2019 04 – Parliament And World War One

Parliament And World War One

Dick Barry

Prime Minister’s Review

07 August 1918 Part Three

Herbert Louis Samuel (Viscount Samuel) was born in Liverpool on 6 November 1870. He was raised as a practising Jew but while at Oxford in 1892 he rejected all religious belief. Samuel was elected as Liberal member for the Cleveland division of Yorkshire in 1902 and was appointed to the cabinet by Prime Minister Asquith in 1909. In 1915 he put forward the idea of establishing a British protectorate over Palestine. His ideas influenced the Balfour declaration of 1917. Samuel resigned as Home Secretary when Lloyd George replaced Asquith as Prime Minister in 1916. He died on 5 February 1963.

Mr. HERBERT SAMUEL The whole House has been deeply interested in the Prime Minister’s wide survey of the naval, military, and political situation. It has been an encouraging survey. He has wisely warned us not to be unduly optimistic It is plain that we are still far from a decision, but the fact remains that at this moment the prospects of the Allied cause are bright. The House has been grateful, and I think the country will be grateful, for the items of new information which the right hon. Gentleman has given us with respect to the naval and military position. After all, this is the nation’s war. It is not the Government’s war. It is not Parliament’s war. It is the war of the whole people, and the more fully and the more frequently the Government can place the nation in possession of the facts relating to the situation, the more they will be able to maintain the interest and the enthusiasm both of the people at home and of the troops in the field.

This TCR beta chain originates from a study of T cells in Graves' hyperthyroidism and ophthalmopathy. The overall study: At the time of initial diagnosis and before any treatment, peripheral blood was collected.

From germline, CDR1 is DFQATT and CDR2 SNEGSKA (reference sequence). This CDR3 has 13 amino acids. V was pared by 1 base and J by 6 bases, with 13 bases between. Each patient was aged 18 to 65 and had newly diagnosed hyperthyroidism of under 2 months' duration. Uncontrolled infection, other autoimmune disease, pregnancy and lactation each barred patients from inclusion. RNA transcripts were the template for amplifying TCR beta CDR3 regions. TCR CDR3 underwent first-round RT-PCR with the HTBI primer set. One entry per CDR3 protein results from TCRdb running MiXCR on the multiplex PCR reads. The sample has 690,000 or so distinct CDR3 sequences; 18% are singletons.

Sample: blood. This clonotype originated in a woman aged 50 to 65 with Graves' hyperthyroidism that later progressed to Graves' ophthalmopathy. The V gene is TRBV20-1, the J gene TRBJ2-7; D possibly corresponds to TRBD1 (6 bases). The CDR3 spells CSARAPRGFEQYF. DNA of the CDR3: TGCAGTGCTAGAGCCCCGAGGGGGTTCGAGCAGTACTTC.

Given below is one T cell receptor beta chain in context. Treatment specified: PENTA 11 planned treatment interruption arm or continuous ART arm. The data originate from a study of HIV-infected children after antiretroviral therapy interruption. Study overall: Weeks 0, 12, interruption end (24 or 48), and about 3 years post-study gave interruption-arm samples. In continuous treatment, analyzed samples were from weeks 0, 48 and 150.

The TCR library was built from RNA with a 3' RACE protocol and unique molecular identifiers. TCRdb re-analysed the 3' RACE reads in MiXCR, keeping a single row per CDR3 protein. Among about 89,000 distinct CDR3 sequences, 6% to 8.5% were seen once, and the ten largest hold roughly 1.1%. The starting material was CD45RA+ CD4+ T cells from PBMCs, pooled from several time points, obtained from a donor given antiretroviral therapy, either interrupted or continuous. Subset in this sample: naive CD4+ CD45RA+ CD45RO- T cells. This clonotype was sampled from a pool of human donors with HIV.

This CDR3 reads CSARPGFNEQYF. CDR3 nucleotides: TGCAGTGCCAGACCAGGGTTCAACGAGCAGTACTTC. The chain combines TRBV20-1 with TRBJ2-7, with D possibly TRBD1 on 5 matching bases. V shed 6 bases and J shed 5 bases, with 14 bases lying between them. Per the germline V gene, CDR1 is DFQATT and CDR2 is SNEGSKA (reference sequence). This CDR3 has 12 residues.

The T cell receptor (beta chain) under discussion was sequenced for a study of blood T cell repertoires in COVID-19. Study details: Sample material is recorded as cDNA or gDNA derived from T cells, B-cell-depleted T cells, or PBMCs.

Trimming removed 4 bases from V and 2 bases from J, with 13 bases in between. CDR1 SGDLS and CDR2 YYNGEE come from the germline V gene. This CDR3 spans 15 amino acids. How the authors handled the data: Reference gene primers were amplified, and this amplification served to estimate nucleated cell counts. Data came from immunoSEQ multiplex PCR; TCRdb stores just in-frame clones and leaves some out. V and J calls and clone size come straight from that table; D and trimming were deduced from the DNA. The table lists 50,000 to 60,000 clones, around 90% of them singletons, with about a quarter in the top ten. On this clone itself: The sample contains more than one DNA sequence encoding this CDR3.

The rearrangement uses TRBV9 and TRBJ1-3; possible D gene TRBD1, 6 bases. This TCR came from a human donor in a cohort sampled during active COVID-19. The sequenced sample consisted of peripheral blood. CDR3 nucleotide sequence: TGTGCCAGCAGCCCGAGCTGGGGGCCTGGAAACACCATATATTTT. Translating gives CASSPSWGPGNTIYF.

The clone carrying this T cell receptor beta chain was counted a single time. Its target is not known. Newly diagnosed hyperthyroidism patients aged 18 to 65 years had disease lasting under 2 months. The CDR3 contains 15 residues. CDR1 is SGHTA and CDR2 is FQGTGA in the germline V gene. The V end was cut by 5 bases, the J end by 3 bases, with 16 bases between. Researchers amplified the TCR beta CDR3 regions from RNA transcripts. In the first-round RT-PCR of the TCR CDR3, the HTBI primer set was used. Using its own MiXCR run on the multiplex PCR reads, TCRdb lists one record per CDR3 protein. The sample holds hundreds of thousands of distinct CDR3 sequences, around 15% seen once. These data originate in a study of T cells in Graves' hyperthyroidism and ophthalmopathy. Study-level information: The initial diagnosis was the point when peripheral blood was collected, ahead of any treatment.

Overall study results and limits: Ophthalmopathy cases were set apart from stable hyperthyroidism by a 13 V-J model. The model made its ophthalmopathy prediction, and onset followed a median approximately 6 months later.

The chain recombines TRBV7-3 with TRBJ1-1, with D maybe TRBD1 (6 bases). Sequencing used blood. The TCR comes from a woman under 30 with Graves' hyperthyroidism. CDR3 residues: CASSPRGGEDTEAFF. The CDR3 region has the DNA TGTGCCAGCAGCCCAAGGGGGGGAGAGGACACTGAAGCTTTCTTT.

There are two points arising in the right hon. Gentleman’s speech which, I think, are likely, though they were mentioned incidentally, to attract very considerable attention. The first was the statement that at the time we entered this War we had a compact with France which required us to come to her assistance if she were wantonly attacked. I think the Prime Minister, if he reviews the facts, will find that his memory has deceived him as to that. Our hands were entirely free. The matter was made perfectly clear by my Noble Friend Lord Grey in his speech which he made in this House on the fateful 3rd August, in which he dealt specifically with that point, and as the point is one of very great importance, first, for the sake of the accuracy of historical record, and, secondly, to prevent misunderstanding with regard to our relations, not only with France but also with Belgium, I think it is necessary to read one or two passages: I come first, now, to the question of British obligations. I have assured the House, and the Prime Minister has assured the House more than once, that if any crisis such as this arose we should come before the House of Commons and be able to say to the House that it was free to decide what the British attitude should be, that we would have no secret engagement which we should spring upon the House and tell the House that because we had entered into that engagement there was an obligation of honour upon the country.